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Bradshaw’s Guide


Dumbarton, is built in a level tract of country, near the confluence of the river Leven with the Clyde. It consists principally of one crescent-formed street, with several smaller ones diverging from it. It has also the advantage of possessing a spacious and convenient harbour. It contains 8,253 inhabitants, who return one member. Once famed for the manufacture of glass, now for iron ship building.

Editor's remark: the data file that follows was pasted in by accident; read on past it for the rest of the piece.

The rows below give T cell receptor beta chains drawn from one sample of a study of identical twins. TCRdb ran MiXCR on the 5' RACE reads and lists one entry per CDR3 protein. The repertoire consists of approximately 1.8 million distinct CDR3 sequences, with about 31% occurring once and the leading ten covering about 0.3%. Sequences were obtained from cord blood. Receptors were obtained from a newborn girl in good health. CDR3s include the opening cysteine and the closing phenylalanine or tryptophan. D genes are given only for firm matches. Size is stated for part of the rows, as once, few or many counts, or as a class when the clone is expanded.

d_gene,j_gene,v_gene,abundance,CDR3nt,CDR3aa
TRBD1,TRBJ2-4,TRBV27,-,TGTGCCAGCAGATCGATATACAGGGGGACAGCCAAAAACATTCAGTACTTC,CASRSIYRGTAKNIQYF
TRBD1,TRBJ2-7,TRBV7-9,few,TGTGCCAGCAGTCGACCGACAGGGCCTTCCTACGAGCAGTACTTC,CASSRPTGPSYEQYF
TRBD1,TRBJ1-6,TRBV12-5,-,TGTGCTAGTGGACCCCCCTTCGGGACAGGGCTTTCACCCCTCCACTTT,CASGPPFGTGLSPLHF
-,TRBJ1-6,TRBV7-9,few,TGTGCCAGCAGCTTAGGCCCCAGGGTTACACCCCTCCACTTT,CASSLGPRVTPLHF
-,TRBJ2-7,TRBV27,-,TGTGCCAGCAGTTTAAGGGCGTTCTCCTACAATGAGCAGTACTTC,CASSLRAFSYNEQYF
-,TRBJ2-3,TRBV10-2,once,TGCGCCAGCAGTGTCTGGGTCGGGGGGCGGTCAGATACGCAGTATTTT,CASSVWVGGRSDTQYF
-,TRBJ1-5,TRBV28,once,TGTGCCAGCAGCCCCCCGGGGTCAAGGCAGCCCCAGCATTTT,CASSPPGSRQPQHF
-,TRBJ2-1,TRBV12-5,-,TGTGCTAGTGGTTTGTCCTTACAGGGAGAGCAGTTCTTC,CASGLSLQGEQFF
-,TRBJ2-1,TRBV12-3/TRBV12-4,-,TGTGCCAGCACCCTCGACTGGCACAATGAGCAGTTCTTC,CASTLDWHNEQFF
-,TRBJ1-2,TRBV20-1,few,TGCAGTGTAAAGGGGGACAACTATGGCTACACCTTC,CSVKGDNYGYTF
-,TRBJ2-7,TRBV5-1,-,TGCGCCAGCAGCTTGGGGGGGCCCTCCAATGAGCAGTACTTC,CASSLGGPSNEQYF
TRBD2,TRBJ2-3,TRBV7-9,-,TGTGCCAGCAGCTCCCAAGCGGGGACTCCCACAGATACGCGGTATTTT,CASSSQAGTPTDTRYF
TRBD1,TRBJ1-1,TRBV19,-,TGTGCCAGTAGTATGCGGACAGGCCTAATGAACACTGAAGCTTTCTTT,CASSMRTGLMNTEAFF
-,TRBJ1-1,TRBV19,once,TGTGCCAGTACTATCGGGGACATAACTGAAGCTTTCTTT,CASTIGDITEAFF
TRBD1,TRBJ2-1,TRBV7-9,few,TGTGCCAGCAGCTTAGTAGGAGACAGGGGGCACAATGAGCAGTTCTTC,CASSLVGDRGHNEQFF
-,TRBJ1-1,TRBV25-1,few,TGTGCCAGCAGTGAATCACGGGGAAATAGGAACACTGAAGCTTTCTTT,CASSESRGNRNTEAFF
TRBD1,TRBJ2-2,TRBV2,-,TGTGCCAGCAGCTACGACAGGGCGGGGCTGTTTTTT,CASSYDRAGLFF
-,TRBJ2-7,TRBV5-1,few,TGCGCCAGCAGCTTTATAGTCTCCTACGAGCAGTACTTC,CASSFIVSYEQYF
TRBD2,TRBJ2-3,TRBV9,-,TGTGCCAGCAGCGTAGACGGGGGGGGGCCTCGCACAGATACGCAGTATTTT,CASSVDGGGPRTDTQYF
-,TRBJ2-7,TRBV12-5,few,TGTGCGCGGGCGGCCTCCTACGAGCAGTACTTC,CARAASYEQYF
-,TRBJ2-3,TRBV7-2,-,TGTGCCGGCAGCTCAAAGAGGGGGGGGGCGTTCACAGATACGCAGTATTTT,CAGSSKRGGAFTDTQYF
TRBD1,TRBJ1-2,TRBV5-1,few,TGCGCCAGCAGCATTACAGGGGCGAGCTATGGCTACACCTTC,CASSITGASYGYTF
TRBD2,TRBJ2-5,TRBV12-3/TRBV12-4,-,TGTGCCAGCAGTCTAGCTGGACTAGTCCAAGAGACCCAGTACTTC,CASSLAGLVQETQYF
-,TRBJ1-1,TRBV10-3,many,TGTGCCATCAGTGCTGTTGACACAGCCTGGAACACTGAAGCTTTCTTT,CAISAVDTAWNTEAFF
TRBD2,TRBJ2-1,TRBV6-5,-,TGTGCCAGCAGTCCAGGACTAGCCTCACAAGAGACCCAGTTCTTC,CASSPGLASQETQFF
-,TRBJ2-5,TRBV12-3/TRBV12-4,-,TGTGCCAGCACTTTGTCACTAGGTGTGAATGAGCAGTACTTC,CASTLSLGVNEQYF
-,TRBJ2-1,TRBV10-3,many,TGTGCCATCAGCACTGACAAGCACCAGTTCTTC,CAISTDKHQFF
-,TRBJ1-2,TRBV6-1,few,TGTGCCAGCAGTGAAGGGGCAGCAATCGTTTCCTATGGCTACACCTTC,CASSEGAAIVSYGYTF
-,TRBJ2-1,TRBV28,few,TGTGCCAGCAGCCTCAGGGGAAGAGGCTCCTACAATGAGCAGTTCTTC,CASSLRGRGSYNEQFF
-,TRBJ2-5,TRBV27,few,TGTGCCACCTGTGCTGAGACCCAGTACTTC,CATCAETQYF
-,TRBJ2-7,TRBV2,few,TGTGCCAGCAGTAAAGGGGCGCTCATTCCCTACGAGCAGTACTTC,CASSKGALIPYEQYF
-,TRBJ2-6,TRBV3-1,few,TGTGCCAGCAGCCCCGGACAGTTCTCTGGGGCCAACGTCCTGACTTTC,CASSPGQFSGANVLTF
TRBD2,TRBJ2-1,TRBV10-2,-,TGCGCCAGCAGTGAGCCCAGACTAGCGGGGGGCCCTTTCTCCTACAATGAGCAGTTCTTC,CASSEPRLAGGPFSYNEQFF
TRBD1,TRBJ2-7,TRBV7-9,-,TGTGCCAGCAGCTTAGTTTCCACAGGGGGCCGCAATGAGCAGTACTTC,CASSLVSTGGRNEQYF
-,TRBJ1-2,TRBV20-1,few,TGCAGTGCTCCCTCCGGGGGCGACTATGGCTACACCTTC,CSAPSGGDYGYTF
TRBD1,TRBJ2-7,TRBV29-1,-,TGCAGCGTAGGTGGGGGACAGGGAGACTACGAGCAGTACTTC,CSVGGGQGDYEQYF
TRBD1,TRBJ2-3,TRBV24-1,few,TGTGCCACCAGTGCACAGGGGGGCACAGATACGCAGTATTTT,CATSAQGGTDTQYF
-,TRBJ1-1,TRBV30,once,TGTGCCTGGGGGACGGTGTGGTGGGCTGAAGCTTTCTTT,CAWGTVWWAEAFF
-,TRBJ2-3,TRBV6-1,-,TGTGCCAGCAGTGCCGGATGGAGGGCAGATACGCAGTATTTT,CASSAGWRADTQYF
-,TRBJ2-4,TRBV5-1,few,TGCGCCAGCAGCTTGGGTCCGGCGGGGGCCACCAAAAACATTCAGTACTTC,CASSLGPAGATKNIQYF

The ancient Castle of Dumbarton, the Dumbritton (Britons’ Fort.) of the Attacote, stands on the summit of a high and precipitous rock, and is a place of great strength and antiquity. From the top of the castle may be seen some of the finest and most extensive views in the whole of Scotland. From the batteries the visitor should ascend to Wallace’s Seat, 560 feet high and a mile round. Here the patriot’s sword is kept, and Queen Mary sailed from this place to France in 1548. A garrison is kept up here by the Act of Union. Colquhoun, the author of “Police of London” was a native, 1745. Looking towards the north is seen Lochlomond, bounded by rugged mountains, among which Benlomond is conspicuous, rearing its pointed summit far above the rest. Between the Lake and Dumbarton is the rich vale of Leven, enlivened by the windings of the river. Turning eastward the Clyde is seen forming some fine sweeps. Douglas Castle appears on the left. Beyond the Clyde the distant country is very rich; and on a clear day the. city of Glasgow may be discerned, particularly towards the evening. The prospect down the Clyde is no less interesting. The river expands into a large estuary, occupying a great part of the view; beyond are high mountains, whose rugged outlines and surfaces are softened by distance, or what painters call perspective; and under these mountains, on the left, are directly seen the towns of Greenock and Port Glasgow.

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